Mariano Rivera didn't get the save.
But what he did get was the night's longest, and maybe loudest, ovation.
Not wanting to take the chance of there not being a bottom of the ninth -- and hence, Rivera being blocked from pitching -- American League manager Jim Leyland called on the closer in the bottom of the eighth with the AL leading 3-0.
Rivera pitched a perfect eighth, retiring Jean Segura, Allen Craig and Carlos Gomez and afterward was named the game's MVP.
"I have no words for it," Rivera said of the night.
That he didn't pitch the ninth was secondary and those complaining about Leyland missed the larger point. It was about players, from both teams, getting a chance to pay tribute to the game's greatest closer, universally respected.
That was evident when Rivera entered in the eighth. He came in to "Enter Sandman," his usual Yankee Stadium entry song, doffing his cap to the roaring crowd, which stood and cheered for well over a minute.
But there was also the sight of the entire National League dugout standing and applauding. Rivera looked and saw the AL dugout doing the same.
But that was part of what Leyland said was the "staging" of the inning. For Rivera to have the mound, and essentially the moment, to himself.
"That almost made me cry, too," said Rivera, who also used the word "weird" to describe it. "I will never forget that."
After the 43-year-old closer retired the NL with a 16-pitch (11 strikes) eighth, the crowd stood again. As Rivera came off the field, the first player to greet him near the dugout was Tigers ace Justin Verlander.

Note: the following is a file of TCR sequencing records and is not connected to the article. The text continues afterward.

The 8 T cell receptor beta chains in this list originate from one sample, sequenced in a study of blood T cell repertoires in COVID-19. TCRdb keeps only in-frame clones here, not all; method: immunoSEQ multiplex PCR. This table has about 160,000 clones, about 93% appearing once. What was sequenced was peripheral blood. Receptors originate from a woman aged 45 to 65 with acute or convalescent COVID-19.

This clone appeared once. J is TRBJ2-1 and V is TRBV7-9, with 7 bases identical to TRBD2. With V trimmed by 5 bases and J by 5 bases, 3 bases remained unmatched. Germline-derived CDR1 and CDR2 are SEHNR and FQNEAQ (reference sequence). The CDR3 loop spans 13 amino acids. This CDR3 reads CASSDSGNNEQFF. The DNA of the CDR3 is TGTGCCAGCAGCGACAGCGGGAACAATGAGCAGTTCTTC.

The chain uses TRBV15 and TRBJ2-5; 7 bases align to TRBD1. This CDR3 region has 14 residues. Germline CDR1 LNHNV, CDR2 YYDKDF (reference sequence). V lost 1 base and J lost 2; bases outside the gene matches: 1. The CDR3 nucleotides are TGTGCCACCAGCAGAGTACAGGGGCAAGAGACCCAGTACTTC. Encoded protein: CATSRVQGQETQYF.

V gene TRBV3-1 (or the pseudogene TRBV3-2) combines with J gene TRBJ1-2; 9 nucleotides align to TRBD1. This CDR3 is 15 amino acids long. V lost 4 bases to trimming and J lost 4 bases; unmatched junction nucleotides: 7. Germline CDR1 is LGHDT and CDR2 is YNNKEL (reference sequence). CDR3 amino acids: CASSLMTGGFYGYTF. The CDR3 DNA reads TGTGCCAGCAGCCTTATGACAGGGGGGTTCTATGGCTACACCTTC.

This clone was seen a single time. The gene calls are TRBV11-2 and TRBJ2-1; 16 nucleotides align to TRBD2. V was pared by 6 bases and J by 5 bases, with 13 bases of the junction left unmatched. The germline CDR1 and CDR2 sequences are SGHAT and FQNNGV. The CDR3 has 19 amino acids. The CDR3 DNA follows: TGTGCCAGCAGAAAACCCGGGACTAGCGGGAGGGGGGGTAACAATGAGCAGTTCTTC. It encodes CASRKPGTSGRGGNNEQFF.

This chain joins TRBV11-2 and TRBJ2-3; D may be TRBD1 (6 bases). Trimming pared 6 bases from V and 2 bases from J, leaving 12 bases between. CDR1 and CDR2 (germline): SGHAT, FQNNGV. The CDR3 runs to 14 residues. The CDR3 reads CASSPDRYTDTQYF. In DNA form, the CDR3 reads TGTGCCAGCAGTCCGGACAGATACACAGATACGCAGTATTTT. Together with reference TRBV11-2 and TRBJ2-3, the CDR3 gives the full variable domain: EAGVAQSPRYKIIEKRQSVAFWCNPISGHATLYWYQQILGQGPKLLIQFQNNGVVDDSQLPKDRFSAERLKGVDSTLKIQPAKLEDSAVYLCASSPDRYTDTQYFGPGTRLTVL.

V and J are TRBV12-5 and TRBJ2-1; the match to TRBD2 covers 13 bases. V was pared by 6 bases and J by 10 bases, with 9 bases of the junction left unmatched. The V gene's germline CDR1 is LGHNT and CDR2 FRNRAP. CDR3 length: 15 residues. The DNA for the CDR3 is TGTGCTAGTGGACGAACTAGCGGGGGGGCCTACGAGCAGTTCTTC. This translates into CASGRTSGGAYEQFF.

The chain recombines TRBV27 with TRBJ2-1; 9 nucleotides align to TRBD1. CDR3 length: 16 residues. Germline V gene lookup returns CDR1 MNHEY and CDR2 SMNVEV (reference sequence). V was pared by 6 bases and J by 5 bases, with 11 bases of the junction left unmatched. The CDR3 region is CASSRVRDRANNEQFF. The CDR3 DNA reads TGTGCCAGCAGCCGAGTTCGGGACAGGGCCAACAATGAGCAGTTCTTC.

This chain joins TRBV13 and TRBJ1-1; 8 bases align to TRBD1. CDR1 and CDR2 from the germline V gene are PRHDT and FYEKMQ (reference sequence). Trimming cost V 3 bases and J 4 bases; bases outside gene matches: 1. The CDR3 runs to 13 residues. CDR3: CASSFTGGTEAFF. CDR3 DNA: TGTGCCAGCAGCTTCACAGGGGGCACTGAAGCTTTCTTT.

"I have the utmost respect for that guy and I wanted to show that," Verlander said. "It's something I'll never forget. I got tears in my eyes."
That feeling played out, Leyland said, before the game in the AL clubhouse, where veteran outfielder Torii Hunter turned things over to Rivera to say a few words to his teammates.
"I told them to make sure to enjoy it," Rivera said of a career in the big leagues "because it goes past quick. That was my speech. I told them to appreciate every bit of it."
Leyland said it had an impact. "I can't tell you how emotional it was in the clubhouse before the game," Leyland said. "That was very touching."
Leyland called Rivera "a friend," and though he wouldn't disclose the exact words, teared up when recalling what the closer said to him on the field in April during an on-field ceremony honoring him at Comerica Park.
"I have tremendous respect for that man," Rivera said. "Jim represents baseball the way everybody should represent it.''
And, again, Leyland wasn't going to chance not getting Rivera in the game.
"I'm probably not the most popular manager in baseball," Leyland said. "And I wanted to make sure I got out of here alive tonight."